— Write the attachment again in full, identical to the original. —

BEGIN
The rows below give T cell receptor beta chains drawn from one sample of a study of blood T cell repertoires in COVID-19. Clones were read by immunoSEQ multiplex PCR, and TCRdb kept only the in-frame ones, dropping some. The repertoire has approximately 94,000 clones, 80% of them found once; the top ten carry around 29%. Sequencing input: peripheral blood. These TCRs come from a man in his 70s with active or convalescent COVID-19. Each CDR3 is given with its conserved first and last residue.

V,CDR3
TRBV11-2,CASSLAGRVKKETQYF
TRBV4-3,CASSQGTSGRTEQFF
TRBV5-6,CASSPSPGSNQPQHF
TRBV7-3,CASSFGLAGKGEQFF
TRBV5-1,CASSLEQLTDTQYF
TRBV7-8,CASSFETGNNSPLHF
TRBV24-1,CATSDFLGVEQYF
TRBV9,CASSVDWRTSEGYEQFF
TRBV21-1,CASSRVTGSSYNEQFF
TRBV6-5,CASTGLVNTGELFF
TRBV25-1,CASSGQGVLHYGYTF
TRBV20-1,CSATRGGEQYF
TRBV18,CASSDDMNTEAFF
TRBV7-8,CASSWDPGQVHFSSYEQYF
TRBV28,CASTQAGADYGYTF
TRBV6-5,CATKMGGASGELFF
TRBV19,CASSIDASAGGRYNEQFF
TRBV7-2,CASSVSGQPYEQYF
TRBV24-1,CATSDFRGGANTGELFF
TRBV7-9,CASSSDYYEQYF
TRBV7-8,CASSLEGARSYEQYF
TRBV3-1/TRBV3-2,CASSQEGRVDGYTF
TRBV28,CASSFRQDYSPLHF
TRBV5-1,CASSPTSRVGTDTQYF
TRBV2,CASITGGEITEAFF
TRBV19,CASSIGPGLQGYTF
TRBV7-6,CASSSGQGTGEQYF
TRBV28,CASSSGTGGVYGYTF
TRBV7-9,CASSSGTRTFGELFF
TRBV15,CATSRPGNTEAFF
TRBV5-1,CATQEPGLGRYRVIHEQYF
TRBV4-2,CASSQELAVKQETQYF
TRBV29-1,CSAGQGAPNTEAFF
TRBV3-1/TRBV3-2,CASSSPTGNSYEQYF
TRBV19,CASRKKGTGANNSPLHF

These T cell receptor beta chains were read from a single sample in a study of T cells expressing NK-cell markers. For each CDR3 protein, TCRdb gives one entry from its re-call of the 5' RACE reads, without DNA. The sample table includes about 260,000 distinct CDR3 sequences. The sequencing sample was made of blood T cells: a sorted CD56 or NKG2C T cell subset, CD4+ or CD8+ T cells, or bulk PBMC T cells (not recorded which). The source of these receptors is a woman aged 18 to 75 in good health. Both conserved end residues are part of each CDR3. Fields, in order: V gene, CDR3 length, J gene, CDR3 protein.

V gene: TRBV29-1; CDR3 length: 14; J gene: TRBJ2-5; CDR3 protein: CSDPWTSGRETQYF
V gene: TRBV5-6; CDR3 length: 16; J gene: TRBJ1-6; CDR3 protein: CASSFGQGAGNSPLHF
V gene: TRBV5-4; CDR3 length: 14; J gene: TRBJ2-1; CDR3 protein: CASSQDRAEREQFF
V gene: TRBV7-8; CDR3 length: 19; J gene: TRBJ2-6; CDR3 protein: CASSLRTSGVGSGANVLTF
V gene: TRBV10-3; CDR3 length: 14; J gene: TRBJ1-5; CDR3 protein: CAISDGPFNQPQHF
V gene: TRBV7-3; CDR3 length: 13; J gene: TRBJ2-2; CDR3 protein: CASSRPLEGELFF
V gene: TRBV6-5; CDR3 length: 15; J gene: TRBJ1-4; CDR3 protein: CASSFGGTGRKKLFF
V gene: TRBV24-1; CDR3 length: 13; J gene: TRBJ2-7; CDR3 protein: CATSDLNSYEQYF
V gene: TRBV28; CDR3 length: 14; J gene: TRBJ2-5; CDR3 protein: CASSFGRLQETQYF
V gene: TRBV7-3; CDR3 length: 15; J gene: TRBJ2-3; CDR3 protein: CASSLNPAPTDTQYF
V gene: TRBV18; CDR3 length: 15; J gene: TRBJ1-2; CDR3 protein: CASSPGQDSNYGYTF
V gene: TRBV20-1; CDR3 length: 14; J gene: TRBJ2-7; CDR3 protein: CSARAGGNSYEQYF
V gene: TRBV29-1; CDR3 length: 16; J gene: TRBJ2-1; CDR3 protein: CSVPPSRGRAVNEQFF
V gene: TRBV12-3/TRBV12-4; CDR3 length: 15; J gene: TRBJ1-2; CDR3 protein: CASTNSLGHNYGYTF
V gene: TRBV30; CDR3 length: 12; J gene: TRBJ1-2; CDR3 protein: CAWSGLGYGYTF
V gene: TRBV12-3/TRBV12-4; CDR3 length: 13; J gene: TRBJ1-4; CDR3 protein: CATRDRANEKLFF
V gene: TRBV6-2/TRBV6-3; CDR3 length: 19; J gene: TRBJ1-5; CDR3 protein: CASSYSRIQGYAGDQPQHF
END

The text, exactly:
The rows below give T cell receptor beta chains drawn from one sample of a study of blood T cell repertoires in COVID-19. Clones were read by immunoSEQ multiplex PCR, and TCRdb kept only the in-frame ones, dropping some. The repertoire has approximately 94,000 clones, 80% of them found once; the top ten carry around 29%. Sequencing input: peripheral blood. These TCRs come from a man in his 70s with active or convalescent COVID-19. Each CDR3 is given with its conserved first and last residue.

V,CDR3
TRBV11-2,CASSLAGRVKKETQYF
TRBV4-3,CASSQGTSGRTEQFF
TRBV5-6,CASSPSPGSNQPQHF
TRBV7-3,CASSFGLAGKGEQFF
TRBV5-1,CASSLEQLTDTQYF
TRBV7-8,CASSFETGNNSPLHF
TRBV24-1,CATSDFLGVEQYF
TRBV9,CASSVDWRTSEGYEQFF
TRBV21-1,CASSRVTGSSYNEQFF
TRBV6-5,CASTGLVNTGELFF
TRBV25-1,CASSGQGVLHYGYTF
TRBV20-1,CSATRGGEQYF
TRBV18,CASSDDMNTEAFF
TRBV7-8,CASSWDPGQVHFSSYEQYF
TRBV28,CASTQAGADYGYTF
TRBV6-5,CATKMGGASGELFF
TRBV19,CASSIDASAGGRYNEQFF
TRBV7-2,CASSVSGQPYEQYF
TRBV24-1,CATSDFRGGANTGELFF
TRBV7-9,CASSSDYYEQYF
TRBV7-8,CASSLEGARSYEQYF
TRBV3-1/TRBV3-2,CASSQEGRVDGYTF
TRBV28,CASSFRQDYSPLHF
TRBV5-1,CASSPTSRVGTDTQYF
TRBV2,CASITGGEITEAFF
TRBV19,CASSIGPGLQGYTF
TRBV7-6,CASSSGQGTGEQYF
TRBV28,CASSSGTGGVYGYTF
TRBV7-9,CASSSGTRTFGELFF
TRBV15,CATSRPGNTEAFF
TRBV5-1,CATQEPGLGRYRVIHEQYF
TRBV4-2,CASSQELAVKQETQYF
TRBV29-1,CSAGQGAPNTEAFF
TRBV3-1/TRBV3-2,CASSSPTGNSYEQYF
TRBV19,CASRKKGTGANNSPLHF

These T cell receptor beta chains were read from a single sample in a study of T cells expressing NK-cell markers. For each CDR3 protein, TCRdb gives one entry from its re-call of the 5' RACE reads, without DNA. The sample table includes about 260,000 distinct CDR3 sequences. The sequencing sample was made of blood T cells: a sorted CD56 or NKG2C T cell subset, CD4+ or CD8+ T cells, or bulk PBMC T cells (not recorded which). The source of these receptors is a woman aged 18 to 75 in good health. Both conserved end residues are part of each CDR3. Fields, in order: V gene, CDR3 length, J gene, CDR3 protein.

V gene: TRBV29-1; CDR3 length: 14; J gene: TRBJ2-5; CDR3 protein: CSDPWTSGRETQYF
V gene: TRBV5-6; CDR3 length: 16; J gene: TRBJ1-6; CDR3 protein: CASSFGQGAGNSPLHF
V gene: TRBV5-4; CDR3 length: 14; J gene: TRBJ2-1; CDR3 protein: CASSQDRAEREQFF
V gene: TRBV7-8; CDR3 length: 19; J gene: TRBJ2-6; CDR3 protein: CASSLRTSGVGSGANVLTF
V gene: TRBV10-3; CDR3 length: 14; J gene: TRBJ1-5; CDR3 protein: CAISDGPFNQPQHF
V gene: TRBV7-3; CDR3 length: 13; J gene: TRBJ2-2; CDR3 protein: CASSRPLEGELFF
V gene: TRBV6-5; CDR3 length: 15; J gene: TRBJ1-4; CDR3 protein: CASSFGGTGRKKLFF
V gene: TRBV24-1; CDR3 length: 13; J gene: TRBJ2-7; CDR3 protein: CATSDLNSYEQYF
V gene: TRBV28; CDR3 length: 14; J gene: TRBJ2-5; CDR3 protein: CASSFGRLQETQYF
V gene: TRBV7-3; CDR3 length: 15; J gene: TRBJ2-3; CDR3 protein: CASSLNPAPTDTQYF
V gene: TRBV18; CDR3 length: 15; J gene: TRBJ1-2; CDR3 protein: CASSPGQDSNYGYTF
V gene: TRBV20-1; CDR3 length: 14; J gene: TRBJ2-7; CDR3 protein: CSARAGGNSYEQYF
V gene: TRBV29-1; CDR3 length: 16; J gene: TRBJ2-1; CDR3 protein: CSVPPSRGRAVNEQFF
V gene: TRBV12-3/TRBV12-4; CDR3 length: 15; J gene: TRBJ1-2; CDR3 protein: CASTNSLGHNYGYTF
V gene: TRBV30; CDR3 length: 12; J gene: TRBJ1-2; CDR3 protein: CAWSGLGYGYTF
V gene: TRBV12-3/TRBV12-4; CDR3 length: 13; J gene: TRBJ1-4; CDR3 protein: CATRDRANEKLFF
V gene: TRBV6-2/TRBV6-3; CDR3 length: 19; J gene: TRBJ1-5; CDR3 protein: CASSYSRIQGYAGDQPQHF